The PlayStation VR headset has the tech and gaming communities all a quiver as it, along with rivals like the Oculus Rift and the HTC Vive, points towards a huge shift in the way video games are played and a massive virtual reality revolution.
Hands-on: PlayStation VR review
First demoed at GDC 2014 as Sony's Project Morpheus, PlayStation VR now has a release date and price.
Read on to find out everything we know...
PlayStation VR: Release date and price
PlayStation VR is set to cost $399, and will hit stores in October 2016 - just in time for Christmas.
Andrew House, CEO of Sony Computer Entertainment, explained that the company chose the late launch date to accommodate demand.
PlayStation VR will immediately work with the 46 million PlayStation 4 consoles in homes worldwide, and Sony has signed on more than 230 development houses to create VR content. These studios, range from small indie operations to big names like EA.
PlayStation VR: Design
The consumer edition matches the 2015 Project Morpheus model in keeping its predecessor's Full HD 1920 x 1080 display, but ups it from 5-inches to 5.7-inches, which gives a 100-degree field of vision. It also features RGB subpixels, which help smooth out the image.
A more important upgrade here is to the refresh rate, which runs at a 120Hz instead of 60Hz - higher than both the Oculus Rift and HTC Vive's 90Hz. Early games won't natively run at 120 FPS - instead the PlayStation 4's reprojection software will add an extra "tween" every frame to make it feel like they are, but the overall experience should be silky-smooth.
Another contender? Xbox One VR headset rumours and news
Other additions include an upgrade of the number of head-tracking LEDs on the unit from six to nine, and a halving of latency times, which combine to make lag a thing of the past.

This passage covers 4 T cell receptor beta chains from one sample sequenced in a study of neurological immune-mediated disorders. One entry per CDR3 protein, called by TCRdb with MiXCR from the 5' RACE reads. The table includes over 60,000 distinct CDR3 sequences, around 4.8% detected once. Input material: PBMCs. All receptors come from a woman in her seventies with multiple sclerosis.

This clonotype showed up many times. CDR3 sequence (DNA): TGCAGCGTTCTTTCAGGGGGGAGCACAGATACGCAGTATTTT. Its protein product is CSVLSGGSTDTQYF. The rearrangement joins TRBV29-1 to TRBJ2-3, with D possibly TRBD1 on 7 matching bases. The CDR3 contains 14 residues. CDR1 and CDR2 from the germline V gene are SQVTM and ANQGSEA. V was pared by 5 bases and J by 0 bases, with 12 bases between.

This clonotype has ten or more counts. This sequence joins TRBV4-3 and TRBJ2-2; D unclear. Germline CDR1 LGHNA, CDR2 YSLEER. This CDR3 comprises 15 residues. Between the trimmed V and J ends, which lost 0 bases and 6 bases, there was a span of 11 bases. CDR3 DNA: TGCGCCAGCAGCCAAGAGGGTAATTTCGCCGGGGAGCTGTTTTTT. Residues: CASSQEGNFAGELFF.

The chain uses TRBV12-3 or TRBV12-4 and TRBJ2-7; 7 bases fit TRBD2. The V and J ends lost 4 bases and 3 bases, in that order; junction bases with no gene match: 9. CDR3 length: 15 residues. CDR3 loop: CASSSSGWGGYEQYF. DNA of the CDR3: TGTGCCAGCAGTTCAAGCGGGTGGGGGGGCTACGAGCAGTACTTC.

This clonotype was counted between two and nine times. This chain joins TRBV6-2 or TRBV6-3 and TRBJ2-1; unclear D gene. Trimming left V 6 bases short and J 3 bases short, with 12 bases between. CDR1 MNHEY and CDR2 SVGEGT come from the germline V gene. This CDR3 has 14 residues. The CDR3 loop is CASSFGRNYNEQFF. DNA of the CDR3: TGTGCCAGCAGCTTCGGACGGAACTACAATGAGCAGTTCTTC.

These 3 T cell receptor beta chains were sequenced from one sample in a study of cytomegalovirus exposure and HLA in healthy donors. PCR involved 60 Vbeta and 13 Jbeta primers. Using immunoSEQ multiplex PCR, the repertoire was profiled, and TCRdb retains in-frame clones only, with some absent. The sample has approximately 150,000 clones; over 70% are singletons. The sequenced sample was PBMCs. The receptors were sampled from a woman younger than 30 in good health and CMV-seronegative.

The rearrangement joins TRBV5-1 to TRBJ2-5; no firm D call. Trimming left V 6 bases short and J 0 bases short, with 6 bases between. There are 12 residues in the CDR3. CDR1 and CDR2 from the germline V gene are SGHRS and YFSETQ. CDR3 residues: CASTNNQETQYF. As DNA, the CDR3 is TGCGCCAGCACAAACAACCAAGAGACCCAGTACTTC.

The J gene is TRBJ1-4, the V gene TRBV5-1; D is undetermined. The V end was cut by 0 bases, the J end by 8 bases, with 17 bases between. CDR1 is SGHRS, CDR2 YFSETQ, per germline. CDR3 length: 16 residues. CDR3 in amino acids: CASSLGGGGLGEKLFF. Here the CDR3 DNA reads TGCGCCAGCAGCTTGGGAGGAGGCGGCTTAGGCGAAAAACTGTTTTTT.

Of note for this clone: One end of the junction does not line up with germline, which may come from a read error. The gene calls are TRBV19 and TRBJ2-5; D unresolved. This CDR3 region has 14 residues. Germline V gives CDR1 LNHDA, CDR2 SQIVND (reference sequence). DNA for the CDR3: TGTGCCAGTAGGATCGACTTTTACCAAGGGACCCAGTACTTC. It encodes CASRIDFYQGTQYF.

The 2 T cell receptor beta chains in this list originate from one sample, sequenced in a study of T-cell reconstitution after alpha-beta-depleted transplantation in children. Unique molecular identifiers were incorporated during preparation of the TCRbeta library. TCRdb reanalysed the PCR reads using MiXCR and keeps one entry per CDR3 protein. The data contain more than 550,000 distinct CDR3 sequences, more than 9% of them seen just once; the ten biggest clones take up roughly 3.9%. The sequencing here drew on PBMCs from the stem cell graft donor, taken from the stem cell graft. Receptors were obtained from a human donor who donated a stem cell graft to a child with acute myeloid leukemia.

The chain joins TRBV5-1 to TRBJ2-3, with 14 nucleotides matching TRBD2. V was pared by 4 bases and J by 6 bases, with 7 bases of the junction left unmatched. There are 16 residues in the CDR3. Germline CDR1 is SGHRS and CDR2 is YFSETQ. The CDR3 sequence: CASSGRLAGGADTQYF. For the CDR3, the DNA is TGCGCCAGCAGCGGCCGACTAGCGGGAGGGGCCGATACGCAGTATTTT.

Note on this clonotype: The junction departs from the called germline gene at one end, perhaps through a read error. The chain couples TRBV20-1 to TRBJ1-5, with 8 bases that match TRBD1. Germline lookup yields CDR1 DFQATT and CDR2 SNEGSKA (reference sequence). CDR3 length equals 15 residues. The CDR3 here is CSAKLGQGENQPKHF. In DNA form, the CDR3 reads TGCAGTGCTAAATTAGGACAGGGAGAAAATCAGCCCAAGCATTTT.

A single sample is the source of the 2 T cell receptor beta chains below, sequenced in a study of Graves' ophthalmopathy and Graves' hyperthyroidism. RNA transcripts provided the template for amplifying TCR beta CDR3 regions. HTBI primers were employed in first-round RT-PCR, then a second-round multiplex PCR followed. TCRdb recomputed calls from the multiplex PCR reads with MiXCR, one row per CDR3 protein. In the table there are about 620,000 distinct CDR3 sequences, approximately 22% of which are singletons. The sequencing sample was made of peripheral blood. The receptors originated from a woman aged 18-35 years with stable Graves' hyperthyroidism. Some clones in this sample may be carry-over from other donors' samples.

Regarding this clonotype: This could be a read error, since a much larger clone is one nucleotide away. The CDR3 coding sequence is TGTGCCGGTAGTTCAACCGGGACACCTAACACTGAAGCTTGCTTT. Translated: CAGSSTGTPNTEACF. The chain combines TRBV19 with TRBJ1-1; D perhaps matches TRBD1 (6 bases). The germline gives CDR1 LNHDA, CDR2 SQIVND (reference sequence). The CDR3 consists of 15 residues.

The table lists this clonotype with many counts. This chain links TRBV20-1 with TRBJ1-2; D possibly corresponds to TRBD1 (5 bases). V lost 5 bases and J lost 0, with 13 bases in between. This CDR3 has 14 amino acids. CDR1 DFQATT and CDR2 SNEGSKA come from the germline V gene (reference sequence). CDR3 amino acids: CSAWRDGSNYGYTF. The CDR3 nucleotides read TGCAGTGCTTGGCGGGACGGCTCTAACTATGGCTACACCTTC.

The headset itself is said to be comfortable, with the majority of the unit's weight resting on the top of your head, and it's even usable when you're wearing glasses. A quick-release button makes it easy to get on and off, and it's the only VR headset we've seen so far which doesn't look like a climbing accessory.
PlayStation VR: Hardware
Sony PlayStation VR will, of course, hook up to the Sony PlayStation 4. The PS4 is at the very beginning of its life cycle so it's malleable, and its AMD graphics processor has been built to handle stereoscopic 3D processing.
However, Sony has created a secondary box that connects to the PS4 via USB and HDMI, to handle the specifics of the headset's operation. A nice feature of the box is that it also includes HDMI-out, so you can connect a screen and see what the user's experiencing without any distortion.
Sony has suggested that it could develop a wireless version of the VR headset; Senior game designer Jed Ashforth said the company would "never say never" when questioned about the possibility of a wireless Project Morpheus.
PlayStation VR: Motion tracking
PS VR uses the PlayStation Camera to provide tracking and is able to locate the back of the head as well as the front so users can look directly behind them. The camera tracks the VR headset around 1,000 times per second providing a seamless experience.
In the demos that we've seen so far, PS VR games have been controlled using the standard DualShock 4 controller, which is spatially aware - along with the PlayStation Move paddles.
PlayStation VR: Games
PlayStation VR demos at the Tokyo Game Show included Final Fantasy XIV from Square Enix, Hatsune Miku, Summer Lesson and Danganronpa VR.
Sony had PlayStation VR on show at Paris Games Week and there were some meaty game announcements including Gran Turismo Sport, Tekken 7 and Robinson: The Journey.
Check out the boxout on the left for our pick of the confirmed titles - there's plenty to get excited about.
Speaking as part of a panel at PlayStation Experience in December, Shuhei Yoshida, Worldwide Studios president stated the big ambitions for core games on the platform.
“We've been showing experiences that are intentionally passive and easy on people to make sure that everyone who tries has a great time," he said.
“We've been doing lots of experiments, and discovering lots of great stuff. Some of the experiences are quite fast, and we are surprised at how we don't get sick. that I can't talk about that gamers will enjoy."
You can watch the full panel discussion:
PlayStation VR: Rivals
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